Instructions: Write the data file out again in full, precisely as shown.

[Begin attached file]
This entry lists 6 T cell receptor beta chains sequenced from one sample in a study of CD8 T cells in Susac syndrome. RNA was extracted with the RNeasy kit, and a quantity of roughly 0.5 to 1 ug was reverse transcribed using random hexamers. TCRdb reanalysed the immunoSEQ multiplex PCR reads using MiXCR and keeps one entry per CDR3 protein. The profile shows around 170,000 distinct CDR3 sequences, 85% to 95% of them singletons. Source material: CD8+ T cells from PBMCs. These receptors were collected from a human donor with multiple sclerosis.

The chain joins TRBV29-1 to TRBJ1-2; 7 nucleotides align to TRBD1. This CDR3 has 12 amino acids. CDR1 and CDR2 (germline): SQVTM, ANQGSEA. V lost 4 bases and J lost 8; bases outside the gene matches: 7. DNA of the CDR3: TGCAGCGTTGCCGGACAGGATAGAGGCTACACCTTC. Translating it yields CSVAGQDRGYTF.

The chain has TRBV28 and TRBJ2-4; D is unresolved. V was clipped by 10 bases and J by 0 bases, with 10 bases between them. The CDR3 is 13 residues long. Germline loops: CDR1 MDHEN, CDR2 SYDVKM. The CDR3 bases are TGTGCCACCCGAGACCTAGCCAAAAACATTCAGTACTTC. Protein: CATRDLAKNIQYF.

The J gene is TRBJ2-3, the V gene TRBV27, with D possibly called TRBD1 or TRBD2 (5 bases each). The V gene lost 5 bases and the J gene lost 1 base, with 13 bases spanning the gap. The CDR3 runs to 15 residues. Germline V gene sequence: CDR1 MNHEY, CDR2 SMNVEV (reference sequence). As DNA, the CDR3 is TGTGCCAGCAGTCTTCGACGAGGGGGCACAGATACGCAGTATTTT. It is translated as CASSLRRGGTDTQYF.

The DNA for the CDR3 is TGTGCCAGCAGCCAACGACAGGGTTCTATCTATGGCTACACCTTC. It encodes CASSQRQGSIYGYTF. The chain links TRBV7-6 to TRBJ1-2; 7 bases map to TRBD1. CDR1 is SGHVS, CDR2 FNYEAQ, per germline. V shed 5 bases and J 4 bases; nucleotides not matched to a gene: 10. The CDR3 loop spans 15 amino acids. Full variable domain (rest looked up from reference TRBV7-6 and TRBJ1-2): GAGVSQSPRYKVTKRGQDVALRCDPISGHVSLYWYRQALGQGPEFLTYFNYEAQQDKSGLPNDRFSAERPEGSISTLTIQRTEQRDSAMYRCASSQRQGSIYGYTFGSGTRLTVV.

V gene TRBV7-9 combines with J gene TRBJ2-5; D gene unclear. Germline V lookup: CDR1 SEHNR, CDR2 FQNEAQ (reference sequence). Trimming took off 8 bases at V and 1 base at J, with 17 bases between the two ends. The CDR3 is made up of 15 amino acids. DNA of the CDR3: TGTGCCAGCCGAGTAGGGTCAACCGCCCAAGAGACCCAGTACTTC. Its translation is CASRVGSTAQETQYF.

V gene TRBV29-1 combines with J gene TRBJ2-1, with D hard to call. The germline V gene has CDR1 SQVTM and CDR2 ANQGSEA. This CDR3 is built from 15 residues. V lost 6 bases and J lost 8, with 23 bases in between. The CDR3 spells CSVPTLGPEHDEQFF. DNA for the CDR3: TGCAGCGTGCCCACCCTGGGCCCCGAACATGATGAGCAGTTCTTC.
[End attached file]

This entry lists 6 T cell receptor beta chains sequenced from one sample in a study of CD8 T cells in Susac syndrome. RNA was extracted with the RNeasy kit, and a quantity of roughly 0.5 to 1 ug was reverse transcribed using random hexamers. TCRdb reanalysed the immunoSEQ multiplex PCR reads using MiXCR and keeps one entry per CDR3 protein. The profile shows around 170,000 distinct CDR3 sequences, 85% to 95% of them singletons. Source material: CD8+ T cells from PBMCs. These receptors were collected from a human donor with multiple sclerosis.

The chain joins TRBV29-1 to TRBJ1-2; 7 nucleotides align to TRBD1. This CDR3 has 12 amino acids. CDR1 and CDR2 (germline): SQVTM, ANQGSEA. V lost 4 bases and J lost 8; bases outside the gene matches: 7. DNA of the CDR3: TGCAGCGTTGCCGGACAGGATAGAGGCTACACCTTC. Translating it yields CSVAGQDRGYTF.

The chain has TRBV28 and TRBJ2-4; D is unresolved. V was clipped by 10 bases and J by 0 bases, with 10 bases between them. The CDR3 is 13 residues long. Germline loops: CDR1 MDHEN, CDR2 SYDVKM. The CDR3 bases are TGTGCCACCCGAGACCTAGCCAAAAACATTCAGTACTTC. Protein: CATRDLAKNIQYF.

The J gene is TRBJ2-3, the V gene TRBV27, with D possibly called TRBD1 or TRBD2 (5 bases each). The V gene lost 5 bases and the J gene lost 1 base, with 13 bases spanning the gap. The CDR3 runs to 15 residues. Germline V gene sequence: CDR1 MNHEY, CDR2 SMNVEV (reference sequence). As DNA, the CDR3 is TGTGCCAGCAGTCTTCGACGAGGGGGCACAGATACGCAGTATTTT. It is translated as CASSLRRGGTDTQYF.

The DNA for the CDR3 is TGTGCCAGCAGCCAACGACAGGGTTCTATCTATGGCTACACCTTC. It encodes CASSQRQGSIYGYTF. The chain links TRBV7-6 to TRBJ1-2; 7 bases map to TRBD1. CDR1 is SGHVS, CDR2 FNYEAQ, per germline. V shed 5 bases and J 4 bases; nucleotides not matched to a gene: 10. The CDR3 loop spans 15 amino acids. Full variable domain (rest looked up from reference TRBV7-6 and TRBJ1-2): GAGVSQSPRYKVTKRGQDVALRCDPISGHVSLYWYRQALGQGPEFLTYFNYEAQQDKSGLPNDRFSAERPEGSISTLTIQRTEQRDSAMYRCASSQRQGSIYGYTFGSGTRLTVV.

V gene TRBV7-9 combines with J gene TRBJ2-5; D gene unclear. Germline V lookup: CDR1 SEHNR, CDR2 FQNEAQ (reference sequence). Trimming took off 8 bases at V and 1 base at J, with 17 bases between the two ends. The CDR3 is made up of 15 amino acids. DNA of the CDR3: TGTGCCAGCCGAGTAGGGTCAACCGCCCAAGAGACCCAGTACTTC. Its translation is CASRVGSTAQETQYF.

V gene TRBV29-1 combines with J gene TRBJ2-1, with D hard to call. The germline V gene has CDR1 SQVTM and CDR2 ANQGSEA. This CDR3 is built from 15 residues. V lost 6 bases and J lost 8, with 23 bases in between. The CDR3 spells CSVPTLGPEHDEQFF. DNA for the CDR3: TGCAGCGTGCCCACCCTGGGCCCCGAACATGATGAGCAGTTCTTC.